Chlorin e6 keratin nanoparticles for photodynamic anticancer therapy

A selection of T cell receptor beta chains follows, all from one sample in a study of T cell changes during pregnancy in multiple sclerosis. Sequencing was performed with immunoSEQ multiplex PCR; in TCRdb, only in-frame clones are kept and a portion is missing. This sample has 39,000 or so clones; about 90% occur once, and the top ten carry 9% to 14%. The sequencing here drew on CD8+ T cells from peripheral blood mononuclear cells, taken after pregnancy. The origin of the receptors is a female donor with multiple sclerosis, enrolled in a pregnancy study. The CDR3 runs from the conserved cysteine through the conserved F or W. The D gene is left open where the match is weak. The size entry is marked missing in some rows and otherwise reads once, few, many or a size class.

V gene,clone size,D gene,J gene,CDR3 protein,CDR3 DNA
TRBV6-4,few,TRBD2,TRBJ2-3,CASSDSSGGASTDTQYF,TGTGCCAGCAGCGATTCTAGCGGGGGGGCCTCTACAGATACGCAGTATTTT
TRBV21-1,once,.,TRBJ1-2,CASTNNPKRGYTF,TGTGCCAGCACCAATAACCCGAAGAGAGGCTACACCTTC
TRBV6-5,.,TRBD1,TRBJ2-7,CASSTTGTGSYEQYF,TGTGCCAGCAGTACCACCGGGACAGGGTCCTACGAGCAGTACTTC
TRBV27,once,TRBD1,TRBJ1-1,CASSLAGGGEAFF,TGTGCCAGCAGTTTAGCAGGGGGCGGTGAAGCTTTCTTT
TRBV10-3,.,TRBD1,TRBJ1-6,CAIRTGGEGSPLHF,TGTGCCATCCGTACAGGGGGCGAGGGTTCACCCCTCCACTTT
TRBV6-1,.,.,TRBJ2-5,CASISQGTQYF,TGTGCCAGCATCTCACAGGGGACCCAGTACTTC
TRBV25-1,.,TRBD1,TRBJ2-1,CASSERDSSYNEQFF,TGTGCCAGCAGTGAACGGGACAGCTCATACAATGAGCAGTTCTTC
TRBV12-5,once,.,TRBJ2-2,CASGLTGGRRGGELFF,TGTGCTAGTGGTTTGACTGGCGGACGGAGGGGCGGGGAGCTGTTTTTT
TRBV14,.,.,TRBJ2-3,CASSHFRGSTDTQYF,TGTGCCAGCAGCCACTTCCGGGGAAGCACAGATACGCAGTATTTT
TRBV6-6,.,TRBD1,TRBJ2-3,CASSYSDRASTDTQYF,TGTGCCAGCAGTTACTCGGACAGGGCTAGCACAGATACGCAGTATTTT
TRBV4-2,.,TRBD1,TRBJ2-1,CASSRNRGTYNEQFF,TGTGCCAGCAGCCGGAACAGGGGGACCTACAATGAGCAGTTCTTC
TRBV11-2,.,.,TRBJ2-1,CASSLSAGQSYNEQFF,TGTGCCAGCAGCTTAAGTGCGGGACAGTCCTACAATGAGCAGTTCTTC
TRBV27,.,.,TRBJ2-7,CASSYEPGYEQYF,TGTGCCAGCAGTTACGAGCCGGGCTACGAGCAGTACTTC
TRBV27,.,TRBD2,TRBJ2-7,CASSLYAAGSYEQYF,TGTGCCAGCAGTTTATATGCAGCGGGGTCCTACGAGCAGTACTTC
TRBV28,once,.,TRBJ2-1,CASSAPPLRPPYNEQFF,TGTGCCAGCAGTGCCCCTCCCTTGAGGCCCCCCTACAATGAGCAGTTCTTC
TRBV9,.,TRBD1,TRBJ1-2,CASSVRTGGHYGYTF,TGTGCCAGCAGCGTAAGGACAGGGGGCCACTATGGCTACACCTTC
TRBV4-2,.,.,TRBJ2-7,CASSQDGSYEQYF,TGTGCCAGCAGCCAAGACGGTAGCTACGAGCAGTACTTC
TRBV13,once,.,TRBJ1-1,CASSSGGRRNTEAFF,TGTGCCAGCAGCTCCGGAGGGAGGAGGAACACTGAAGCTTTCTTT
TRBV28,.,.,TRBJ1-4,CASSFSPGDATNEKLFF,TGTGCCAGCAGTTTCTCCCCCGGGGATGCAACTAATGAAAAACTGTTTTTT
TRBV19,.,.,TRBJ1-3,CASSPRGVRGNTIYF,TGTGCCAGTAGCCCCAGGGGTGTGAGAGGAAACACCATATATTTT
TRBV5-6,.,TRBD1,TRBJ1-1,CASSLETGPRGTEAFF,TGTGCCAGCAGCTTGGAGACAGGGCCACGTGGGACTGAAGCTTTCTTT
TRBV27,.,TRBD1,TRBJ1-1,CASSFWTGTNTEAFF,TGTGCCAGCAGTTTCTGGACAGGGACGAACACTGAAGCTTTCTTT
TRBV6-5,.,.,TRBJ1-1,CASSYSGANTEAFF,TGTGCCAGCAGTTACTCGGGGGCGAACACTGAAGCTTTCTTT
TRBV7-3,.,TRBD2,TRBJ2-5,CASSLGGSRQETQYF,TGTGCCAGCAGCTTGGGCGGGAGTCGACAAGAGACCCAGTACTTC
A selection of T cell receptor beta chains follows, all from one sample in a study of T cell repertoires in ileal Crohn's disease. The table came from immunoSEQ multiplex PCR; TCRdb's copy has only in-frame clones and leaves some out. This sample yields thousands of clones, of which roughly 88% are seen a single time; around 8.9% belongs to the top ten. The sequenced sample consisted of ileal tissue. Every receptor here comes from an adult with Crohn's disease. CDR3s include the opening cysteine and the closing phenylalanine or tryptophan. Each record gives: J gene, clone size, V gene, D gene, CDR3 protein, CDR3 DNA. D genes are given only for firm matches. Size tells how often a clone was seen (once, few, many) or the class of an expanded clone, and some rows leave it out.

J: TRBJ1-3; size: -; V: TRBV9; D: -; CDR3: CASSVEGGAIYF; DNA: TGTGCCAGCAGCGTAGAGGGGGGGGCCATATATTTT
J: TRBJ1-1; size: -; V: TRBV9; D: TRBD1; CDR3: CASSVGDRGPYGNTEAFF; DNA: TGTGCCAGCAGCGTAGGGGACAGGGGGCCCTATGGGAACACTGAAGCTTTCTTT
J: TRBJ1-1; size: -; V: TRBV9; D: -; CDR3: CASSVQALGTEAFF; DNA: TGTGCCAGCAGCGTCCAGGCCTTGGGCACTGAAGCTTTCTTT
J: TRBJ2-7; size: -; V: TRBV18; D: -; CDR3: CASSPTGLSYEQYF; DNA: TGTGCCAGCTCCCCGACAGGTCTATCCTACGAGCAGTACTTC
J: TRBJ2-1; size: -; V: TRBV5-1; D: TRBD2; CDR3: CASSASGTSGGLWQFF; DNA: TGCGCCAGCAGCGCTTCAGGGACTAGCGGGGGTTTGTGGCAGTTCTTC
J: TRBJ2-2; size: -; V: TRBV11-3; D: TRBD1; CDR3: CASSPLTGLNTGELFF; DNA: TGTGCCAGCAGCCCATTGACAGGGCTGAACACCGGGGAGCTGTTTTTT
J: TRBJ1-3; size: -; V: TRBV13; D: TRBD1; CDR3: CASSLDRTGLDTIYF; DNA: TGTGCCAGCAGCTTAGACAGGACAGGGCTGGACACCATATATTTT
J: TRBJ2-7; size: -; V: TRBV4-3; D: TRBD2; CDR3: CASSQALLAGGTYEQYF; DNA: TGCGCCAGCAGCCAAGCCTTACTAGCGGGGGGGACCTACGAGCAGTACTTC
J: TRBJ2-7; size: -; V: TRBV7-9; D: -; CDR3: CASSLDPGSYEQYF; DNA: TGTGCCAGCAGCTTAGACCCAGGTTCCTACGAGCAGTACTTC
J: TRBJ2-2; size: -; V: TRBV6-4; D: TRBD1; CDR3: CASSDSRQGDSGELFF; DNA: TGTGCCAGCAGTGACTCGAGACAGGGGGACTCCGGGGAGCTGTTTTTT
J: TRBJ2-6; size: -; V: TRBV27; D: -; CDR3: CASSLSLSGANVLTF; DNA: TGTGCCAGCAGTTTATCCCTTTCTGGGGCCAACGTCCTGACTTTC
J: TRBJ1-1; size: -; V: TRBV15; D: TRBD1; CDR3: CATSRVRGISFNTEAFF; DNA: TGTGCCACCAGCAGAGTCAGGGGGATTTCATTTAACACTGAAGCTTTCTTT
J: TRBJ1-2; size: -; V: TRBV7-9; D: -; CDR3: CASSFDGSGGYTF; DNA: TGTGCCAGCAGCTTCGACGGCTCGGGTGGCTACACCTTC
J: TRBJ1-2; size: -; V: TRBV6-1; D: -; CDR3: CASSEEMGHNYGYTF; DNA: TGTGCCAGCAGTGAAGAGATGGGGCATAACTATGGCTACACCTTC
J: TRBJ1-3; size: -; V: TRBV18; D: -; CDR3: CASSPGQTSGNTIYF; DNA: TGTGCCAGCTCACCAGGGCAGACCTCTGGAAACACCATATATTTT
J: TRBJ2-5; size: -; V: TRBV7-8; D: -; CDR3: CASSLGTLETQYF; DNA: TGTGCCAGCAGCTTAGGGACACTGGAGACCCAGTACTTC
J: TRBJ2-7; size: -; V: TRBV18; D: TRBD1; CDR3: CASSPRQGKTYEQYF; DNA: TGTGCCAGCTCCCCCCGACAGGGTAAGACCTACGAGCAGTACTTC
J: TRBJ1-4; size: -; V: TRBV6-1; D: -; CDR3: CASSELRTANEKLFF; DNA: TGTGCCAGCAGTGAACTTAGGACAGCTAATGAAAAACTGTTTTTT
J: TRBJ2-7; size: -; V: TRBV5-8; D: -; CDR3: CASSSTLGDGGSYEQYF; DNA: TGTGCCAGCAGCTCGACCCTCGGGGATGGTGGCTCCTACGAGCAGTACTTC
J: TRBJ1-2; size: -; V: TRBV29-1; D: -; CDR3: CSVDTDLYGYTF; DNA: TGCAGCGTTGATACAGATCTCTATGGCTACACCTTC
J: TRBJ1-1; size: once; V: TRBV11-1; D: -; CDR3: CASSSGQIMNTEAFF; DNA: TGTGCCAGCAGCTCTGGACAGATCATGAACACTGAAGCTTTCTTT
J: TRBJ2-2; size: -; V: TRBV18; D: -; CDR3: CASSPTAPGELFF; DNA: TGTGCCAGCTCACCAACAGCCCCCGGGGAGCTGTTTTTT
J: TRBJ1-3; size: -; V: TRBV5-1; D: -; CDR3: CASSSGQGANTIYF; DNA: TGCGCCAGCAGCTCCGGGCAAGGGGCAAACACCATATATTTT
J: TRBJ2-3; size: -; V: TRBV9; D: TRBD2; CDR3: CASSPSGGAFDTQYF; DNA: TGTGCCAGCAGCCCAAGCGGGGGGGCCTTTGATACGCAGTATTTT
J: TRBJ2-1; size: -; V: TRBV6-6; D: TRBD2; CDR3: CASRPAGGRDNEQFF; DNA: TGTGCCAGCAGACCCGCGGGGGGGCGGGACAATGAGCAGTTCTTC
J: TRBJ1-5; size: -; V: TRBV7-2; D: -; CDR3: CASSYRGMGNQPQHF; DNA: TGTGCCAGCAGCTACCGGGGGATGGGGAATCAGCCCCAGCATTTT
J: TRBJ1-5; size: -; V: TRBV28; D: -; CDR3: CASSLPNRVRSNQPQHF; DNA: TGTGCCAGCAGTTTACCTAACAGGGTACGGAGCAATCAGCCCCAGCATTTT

This work describes the preparation of keratin and chlorin e6-conjugated keratin nanoparticles, KNPs and KNPs@Ce6 respectively, by comparing self-assembling and desolvation methodologies. Nanoparticles were characterized in terms of yield, size, morphology, Ce6 loading ratio and ability to produce reactive oxygen species (ROS) upon irradiation with white light. Overall, both methods provided nanoparticles of comparable dimensions, morphology and Ce6 loading ratio. KNPs@Ce6 obtained by a self-assembling procedure were able to produce ROS in a concentration and irradiation-time dependent manner, while displaying compelling evidence of their photostability. In vitro internalization and photo-toxicity studies were performed on osteosarcoma (U2OS) and glioblastoma (U87) cells lines to assess the ability of KNPs@Ce6 nanoparticles to act as delivery systems for photodynamic therapy of cancer. Importantly, at all the Ce6 considered concentrations, e.g. 0.5, 2.5 and 5.0 μg mL−1, no dark toxicity was detected while the amount of Ce6 inside the cells, significantly increased when loaded onto KNPs. The irradiation of tumor cells loaded with KNPs@Ce6 resulted in a greater cell death percentage (approximately 90%) as compared to free Ce6 in both cell types and at all the considered concentrations, thus showing KNPs as effective and promising delivery vehicles for photodynamic therapy applications.